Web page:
Sorry about the delay in posting a reply to your question. Due to the technical nature of the question we thought it best to send to one of our doctors with expertise in this area. Here is their reply.
I have a question about the HIV tests done in BC. My understanding is that the 4th gen duo tests look for the p24 antigen and test for HIV-1 + HIV-2 antibodies. What about different subtypes/groups of HIV? Are all the different subtypes/groups also tested for by the 4th gen duo tests?
The serological test is designed to detect all known circulating HIV subtypes. There might be a slightly different sensitivity of detection for some of the rare subtypes which might delay detection of a rare subtype by a few days but the rare subtypes will still be detected. Also, the P24 antigen is expressed by all the known subtypes.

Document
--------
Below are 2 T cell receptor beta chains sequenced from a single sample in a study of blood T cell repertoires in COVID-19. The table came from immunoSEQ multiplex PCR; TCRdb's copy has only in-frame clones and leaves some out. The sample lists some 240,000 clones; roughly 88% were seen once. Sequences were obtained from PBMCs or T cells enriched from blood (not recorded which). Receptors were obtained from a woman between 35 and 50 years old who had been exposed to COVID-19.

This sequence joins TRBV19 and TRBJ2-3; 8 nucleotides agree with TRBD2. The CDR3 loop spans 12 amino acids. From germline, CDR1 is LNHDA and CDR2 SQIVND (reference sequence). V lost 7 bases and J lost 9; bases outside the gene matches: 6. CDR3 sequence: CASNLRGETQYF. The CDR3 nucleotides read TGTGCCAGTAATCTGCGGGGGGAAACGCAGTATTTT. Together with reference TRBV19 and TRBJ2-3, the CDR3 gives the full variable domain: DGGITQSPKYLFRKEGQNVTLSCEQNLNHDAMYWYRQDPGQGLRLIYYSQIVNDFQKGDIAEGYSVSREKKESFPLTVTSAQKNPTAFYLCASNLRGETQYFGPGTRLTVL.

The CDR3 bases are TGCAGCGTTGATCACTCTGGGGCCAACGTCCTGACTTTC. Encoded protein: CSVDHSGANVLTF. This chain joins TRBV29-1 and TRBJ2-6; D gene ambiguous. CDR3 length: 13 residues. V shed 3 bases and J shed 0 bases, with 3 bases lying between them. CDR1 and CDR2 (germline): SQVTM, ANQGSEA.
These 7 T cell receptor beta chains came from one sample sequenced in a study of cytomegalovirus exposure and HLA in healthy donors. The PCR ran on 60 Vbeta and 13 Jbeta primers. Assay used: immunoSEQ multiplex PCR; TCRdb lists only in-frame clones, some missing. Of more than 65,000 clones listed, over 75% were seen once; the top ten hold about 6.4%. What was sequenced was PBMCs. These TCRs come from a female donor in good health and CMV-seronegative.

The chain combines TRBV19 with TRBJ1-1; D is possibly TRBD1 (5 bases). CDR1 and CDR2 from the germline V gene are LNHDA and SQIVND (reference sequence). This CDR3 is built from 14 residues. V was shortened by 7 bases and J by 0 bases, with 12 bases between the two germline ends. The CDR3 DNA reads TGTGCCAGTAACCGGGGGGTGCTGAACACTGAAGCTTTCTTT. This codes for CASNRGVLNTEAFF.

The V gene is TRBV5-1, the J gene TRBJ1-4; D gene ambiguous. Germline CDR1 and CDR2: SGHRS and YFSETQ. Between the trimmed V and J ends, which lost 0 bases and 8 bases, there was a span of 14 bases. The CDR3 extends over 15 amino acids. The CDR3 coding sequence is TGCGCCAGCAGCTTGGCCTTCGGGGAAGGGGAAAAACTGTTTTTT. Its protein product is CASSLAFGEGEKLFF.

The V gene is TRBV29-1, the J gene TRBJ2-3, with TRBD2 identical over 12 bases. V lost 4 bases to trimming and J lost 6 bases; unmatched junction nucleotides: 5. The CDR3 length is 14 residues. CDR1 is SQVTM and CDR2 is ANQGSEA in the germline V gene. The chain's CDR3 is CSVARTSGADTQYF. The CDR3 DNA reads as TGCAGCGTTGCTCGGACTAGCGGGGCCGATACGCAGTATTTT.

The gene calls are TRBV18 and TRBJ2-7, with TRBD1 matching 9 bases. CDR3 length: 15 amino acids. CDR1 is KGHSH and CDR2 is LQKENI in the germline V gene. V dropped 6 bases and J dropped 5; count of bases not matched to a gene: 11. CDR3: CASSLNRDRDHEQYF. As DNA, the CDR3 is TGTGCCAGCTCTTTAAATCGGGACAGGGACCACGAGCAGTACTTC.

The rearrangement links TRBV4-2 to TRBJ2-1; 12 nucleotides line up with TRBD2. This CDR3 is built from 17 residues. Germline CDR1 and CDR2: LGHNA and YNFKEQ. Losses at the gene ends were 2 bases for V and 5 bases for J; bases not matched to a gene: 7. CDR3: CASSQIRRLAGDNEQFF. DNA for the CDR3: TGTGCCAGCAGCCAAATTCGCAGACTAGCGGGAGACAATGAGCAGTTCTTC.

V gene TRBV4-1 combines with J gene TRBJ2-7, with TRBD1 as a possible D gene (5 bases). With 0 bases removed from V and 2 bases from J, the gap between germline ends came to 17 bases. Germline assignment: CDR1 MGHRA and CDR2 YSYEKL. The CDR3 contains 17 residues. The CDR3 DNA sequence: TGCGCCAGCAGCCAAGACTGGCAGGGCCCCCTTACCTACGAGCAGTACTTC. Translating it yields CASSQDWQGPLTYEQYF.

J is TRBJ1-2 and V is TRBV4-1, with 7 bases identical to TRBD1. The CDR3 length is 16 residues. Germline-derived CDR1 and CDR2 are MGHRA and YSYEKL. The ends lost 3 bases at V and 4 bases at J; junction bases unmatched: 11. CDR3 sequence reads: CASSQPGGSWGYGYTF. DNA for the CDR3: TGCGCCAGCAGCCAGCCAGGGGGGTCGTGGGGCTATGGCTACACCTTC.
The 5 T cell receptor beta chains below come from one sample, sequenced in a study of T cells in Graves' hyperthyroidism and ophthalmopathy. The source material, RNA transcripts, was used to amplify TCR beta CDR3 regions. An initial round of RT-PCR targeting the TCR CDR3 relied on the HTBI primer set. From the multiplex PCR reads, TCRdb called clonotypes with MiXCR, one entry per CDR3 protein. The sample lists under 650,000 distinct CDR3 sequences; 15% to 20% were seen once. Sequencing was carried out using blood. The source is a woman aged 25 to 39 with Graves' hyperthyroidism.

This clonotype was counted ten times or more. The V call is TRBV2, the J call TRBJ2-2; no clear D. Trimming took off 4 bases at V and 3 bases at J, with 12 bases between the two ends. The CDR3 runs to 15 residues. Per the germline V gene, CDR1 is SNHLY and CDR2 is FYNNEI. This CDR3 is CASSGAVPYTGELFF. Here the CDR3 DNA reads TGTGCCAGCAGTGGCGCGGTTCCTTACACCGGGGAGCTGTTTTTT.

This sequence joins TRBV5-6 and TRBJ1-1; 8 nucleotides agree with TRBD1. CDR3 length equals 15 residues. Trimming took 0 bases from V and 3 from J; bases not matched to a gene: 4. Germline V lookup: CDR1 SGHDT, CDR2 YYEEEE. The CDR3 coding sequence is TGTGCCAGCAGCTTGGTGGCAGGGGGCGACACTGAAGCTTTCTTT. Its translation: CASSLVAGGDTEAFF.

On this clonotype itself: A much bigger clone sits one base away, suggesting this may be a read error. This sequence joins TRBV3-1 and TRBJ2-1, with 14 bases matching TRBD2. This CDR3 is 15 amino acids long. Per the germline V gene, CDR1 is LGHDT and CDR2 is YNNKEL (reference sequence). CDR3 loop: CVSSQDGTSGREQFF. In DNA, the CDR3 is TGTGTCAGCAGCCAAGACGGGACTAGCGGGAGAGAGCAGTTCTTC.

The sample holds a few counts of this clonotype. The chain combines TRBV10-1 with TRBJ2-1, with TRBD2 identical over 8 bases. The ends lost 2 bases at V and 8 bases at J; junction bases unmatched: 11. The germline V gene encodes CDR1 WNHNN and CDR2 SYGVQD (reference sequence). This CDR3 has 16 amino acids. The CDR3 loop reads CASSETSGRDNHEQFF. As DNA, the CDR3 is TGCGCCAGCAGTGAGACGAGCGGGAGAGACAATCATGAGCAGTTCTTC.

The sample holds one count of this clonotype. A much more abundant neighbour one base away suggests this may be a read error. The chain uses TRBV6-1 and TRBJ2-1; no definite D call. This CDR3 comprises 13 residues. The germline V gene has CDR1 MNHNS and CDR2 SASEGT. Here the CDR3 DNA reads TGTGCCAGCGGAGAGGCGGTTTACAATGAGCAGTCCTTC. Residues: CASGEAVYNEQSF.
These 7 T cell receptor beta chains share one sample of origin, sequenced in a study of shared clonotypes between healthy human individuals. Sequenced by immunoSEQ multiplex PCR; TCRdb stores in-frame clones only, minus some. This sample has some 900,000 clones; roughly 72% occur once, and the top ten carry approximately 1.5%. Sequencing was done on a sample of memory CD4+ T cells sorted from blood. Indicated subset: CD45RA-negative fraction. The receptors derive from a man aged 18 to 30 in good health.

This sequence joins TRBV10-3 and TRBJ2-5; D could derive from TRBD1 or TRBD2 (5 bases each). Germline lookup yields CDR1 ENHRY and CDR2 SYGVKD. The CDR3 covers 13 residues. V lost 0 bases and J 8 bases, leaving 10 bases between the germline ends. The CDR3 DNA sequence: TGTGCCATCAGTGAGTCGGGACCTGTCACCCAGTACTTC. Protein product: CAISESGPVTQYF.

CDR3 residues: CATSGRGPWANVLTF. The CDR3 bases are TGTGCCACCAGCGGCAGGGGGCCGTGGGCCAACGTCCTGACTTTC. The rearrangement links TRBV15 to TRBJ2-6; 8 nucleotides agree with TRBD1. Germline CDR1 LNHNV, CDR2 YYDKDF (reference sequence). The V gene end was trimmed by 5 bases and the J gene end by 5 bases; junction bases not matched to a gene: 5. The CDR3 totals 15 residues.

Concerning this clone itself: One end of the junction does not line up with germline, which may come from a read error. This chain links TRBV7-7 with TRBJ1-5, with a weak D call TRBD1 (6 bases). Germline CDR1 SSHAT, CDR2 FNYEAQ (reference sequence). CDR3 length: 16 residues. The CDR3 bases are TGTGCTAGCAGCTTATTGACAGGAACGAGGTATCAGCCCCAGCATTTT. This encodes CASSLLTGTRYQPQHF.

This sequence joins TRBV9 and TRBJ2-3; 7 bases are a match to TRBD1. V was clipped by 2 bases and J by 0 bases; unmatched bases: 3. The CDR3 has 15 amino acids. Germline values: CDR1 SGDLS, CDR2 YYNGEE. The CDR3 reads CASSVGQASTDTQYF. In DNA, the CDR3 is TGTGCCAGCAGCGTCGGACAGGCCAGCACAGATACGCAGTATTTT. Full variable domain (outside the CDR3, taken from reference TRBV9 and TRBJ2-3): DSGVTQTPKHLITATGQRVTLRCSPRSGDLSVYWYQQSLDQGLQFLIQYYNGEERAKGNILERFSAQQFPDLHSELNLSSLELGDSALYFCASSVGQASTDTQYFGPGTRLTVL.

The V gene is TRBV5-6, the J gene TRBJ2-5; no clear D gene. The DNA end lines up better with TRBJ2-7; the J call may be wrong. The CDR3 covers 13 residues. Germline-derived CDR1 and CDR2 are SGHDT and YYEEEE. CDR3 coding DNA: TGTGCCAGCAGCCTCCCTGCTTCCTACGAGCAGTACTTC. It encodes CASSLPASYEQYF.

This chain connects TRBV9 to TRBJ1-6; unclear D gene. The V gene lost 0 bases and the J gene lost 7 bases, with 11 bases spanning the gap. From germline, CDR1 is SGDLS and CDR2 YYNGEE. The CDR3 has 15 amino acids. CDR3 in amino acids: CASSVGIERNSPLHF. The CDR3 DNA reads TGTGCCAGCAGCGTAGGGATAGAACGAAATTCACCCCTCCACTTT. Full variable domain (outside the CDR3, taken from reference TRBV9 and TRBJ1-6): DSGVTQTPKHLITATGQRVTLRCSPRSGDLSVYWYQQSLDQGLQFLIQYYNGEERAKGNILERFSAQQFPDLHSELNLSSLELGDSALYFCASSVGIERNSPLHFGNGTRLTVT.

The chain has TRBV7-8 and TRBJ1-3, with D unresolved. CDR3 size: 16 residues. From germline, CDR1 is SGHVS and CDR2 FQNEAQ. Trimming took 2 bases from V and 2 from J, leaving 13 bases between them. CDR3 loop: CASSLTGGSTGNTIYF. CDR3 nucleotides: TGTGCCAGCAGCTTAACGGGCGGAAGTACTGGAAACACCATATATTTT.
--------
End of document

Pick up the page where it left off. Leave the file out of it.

Additionally, what about the pooled RNA NAAT (i.e. like the one offered at the HiM on Davie), does that look for the RNA from HIV-1 & HIV-2 plus different subtypes/groups? The internet is a scary place and there are reports (in scientific journals, not message boards) about seronegative HIV infections (i.e. a person infected with HIV, but routinely testing negative even past the window period – as far as five months out after last exposure). I was just curious if it is possible to be seronegative and infected by HIV, and be missed by the current routine testing. Thanks for your help!
The current pooled and individual NAAT only detects HIV-1 and it will not detect HIV-2 which is very rare in North America and indeed globally. The way we would detect an HIV-2 infection is that the HIV Antigen/Antibody test is able to detect HIV-2 and we use an immunoblot test called the Geenius that is able to detect and differentiate HIV-1 from HIV-2 infections. This is done automatically by the laboratory when such testing is appropriate. HIV-2 NAAT is also available by reference laboratories.
With modern tests and the testing algorithms we use it is very hard to miss an HIV infection.
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